Charles Goulding and Preeti Sulibhavi examine the potential for increased use of additive manufacturing should Stanley Black & Decker acquire Consolidated Aerospace.
It has recently been reported that Stanley Black & Decker (Stanley), the large global tool manufacturer, might be purchasing Consolidated Aerospace (Consolidated). Stanley is a US$14B revenue-maker that has 61,000 employees in more than 60 countries. Consolidated is a large multi-fastener business owned by Kohlberg Kravis Roberts (KKR) & the Carlyle Group.
This potential acquisition, valued at more than $1 billion, could merge two very innovative companies into one leading supplier of aerospace components that can be additively manufactured and/or 3D printed. Consolidated’s product fittings range from axial swages, to ring locks that are available in beam seal, flared, and flare-less designs.
Although Wall Street has already been characterizing the transaction as if Stanley were diversifying more into aerospace, Stanley already has a fastener business segment. In addition to an impressive balance sheet, Stanley has been at the forefront of 3D printing innovation.
Whether it is benchmarking and expanding 3D printing material applications or working with leading startup accelerator Techstars, Stanley is notably one of the world’s leading innovators when it comes to 3D printing.
While it is not alone in its pursuit of 3D printing innovation, Stanley is a leading supporter of tech startups seeking a purchaser or investor with established procedures to take on innovative processes. When Techstars, a worldwide network that supports entrepreneurs’ projects, had the opportunity to collaborate with the world’s leading engineered fastening business, Stanley, it helped make the event an immense success.
The second-annual STANLEY + Techstars Accelerator competition took place in 2019 and included ten companies selected from around the globe. All of them focused on additive manufacturing and 3D printing innovation. The focus in 2019 was on developing sustainable packaging solutions in order to “help build a more sustainable world.”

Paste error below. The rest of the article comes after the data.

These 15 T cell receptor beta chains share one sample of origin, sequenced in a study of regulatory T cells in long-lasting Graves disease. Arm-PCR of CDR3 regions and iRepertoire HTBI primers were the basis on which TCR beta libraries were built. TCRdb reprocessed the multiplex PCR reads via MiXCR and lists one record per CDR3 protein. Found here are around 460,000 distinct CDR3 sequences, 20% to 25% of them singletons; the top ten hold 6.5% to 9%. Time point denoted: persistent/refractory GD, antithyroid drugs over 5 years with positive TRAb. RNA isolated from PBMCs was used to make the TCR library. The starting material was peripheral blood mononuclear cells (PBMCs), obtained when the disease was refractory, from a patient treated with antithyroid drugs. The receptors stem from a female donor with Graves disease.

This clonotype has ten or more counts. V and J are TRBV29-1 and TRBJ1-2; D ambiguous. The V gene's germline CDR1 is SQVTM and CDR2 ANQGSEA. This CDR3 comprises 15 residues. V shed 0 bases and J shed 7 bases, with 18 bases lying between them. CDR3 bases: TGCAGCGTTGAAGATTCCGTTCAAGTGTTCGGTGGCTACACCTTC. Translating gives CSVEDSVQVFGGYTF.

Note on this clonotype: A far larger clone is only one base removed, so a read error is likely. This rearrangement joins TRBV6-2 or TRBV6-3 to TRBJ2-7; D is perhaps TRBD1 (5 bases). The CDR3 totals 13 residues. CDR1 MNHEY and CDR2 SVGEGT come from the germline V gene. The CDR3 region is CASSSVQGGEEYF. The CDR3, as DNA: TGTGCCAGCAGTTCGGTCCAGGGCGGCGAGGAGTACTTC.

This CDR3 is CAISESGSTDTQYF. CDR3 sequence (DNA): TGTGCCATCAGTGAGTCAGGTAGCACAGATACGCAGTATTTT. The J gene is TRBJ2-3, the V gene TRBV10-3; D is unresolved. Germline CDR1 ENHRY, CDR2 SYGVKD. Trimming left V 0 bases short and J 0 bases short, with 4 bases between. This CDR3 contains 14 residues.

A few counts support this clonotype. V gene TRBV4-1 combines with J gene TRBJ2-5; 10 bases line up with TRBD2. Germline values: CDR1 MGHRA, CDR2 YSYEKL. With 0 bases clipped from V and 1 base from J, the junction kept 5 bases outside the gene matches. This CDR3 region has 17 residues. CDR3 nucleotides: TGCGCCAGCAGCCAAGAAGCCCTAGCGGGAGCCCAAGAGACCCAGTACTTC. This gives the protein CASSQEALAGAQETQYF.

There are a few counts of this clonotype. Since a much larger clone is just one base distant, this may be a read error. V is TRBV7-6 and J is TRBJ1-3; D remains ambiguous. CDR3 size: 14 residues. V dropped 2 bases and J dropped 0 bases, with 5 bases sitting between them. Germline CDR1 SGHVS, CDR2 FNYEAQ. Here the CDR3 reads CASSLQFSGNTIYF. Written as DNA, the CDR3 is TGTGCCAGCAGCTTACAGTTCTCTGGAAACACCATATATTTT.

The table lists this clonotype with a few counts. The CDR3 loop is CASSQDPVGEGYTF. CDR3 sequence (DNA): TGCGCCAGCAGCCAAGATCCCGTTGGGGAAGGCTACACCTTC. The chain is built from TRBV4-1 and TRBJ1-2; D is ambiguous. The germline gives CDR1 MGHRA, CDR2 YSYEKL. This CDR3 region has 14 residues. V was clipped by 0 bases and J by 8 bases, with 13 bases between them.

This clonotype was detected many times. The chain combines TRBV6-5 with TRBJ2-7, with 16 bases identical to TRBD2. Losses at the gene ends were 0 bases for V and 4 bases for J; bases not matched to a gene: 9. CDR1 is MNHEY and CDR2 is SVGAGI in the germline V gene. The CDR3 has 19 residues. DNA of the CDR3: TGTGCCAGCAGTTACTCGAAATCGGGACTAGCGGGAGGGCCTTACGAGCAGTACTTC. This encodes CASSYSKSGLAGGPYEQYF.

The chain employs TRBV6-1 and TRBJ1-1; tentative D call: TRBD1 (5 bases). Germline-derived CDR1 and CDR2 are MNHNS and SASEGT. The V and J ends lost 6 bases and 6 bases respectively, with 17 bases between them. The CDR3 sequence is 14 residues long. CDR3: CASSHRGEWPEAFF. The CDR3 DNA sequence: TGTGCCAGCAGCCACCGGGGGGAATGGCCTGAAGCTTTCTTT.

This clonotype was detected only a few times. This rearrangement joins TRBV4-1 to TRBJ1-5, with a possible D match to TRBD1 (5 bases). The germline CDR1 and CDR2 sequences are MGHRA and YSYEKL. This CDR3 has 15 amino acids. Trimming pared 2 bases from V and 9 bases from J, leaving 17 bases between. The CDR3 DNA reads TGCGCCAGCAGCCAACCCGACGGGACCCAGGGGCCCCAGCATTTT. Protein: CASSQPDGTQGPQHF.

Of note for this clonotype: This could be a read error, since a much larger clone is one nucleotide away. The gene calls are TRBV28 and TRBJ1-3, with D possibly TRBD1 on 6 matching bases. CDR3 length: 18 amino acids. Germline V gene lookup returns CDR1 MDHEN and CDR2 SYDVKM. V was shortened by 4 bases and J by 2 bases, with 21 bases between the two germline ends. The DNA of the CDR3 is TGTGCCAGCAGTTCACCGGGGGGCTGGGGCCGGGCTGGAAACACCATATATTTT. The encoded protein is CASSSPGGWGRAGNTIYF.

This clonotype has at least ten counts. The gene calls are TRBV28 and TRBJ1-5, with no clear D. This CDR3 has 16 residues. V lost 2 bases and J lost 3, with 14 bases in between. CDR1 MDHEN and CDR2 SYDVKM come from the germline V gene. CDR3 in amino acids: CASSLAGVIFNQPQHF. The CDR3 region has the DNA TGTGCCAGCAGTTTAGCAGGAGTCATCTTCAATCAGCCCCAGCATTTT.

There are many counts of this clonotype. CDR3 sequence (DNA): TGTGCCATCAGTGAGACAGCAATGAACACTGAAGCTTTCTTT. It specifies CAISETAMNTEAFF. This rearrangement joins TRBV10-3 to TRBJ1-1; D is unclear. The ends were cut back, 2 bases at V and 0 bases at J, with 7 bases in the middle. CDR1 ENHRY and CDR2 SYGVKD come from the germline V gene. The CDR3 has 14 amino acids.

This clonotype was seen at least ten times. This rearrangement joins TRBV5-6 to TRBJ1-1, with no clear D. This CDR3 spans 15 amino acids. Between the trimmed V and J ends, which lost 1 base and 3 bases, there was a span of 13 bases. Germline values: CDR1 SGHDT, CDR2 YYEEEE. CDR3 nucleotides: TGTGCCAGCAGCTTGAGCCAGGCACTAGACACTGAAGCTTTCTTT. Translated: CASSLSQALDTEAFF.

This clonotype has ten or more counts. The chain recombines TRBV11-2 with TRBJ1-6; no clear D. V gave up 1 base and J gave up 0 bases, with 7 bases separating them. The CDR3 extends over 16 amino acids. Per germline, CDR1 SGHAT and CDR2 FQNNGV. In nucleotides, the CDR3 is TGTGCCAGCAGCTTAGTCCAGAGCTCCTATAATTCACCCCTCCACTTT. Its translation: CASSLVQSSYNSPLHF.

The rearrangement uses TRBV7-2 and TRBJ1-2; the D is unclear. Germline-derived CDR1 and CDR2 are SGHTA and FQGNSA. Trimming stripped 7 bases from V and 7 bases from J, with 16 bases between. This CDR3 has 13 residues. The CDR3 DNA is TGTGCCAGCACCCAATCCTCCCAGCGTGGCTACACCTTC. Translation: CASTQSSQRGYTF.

The Research & Development Tax Credit
Enacted in 1981, the now permanent Federal Research and Development (R&D) Tax Credit allows a credit that typically ranges from 4%-7% of eligible spending for new and improved products and processes. Qualified research must meet the following four criteria:
Must be technological in nature
Must be a component of the taxpayer’s business
Must represent R&D in the experimental sense and generally includes all such costs related to the development or improvement of a product or process
Must eliminate uncertainty through a process of experimentation that considers one or more alternatives
Eligible costs include US employee wages, cost of supplies consumed in the R&D process, cost of pre-production testing, US contract research expenses, and certain costs associated with developing a patent.
On December 18, 2015, President Obama signed the PATH Act, making the R&D Tax Credit permanent. Since 2016, the R&D credit can be used to offset Alternative Minimum Tax (AMT) or companies with revenue below $50MM and, startup businesses can obtain up to $250,000 per year in cash rebates that can be applied directly to payroll taxes.
The Sky is the Limit
In view of the challenging aerospace environment, with the protracted Boeing production delays, Consolidated may have attracted an ideal purchaser. It is always beneficial to have an acquirer that brings operating advantages to an acquisition. And Stanley’s 3D printing expertise certainly demonstrates that.
[UPDATE] As of this morning, it turns out this deal has in fact closed, with both parties agreeing to proceed with a US$1.5B deal with Stanley Black & Decker Inc. to acquire Consolidated Aerospace Manufacturing LLC.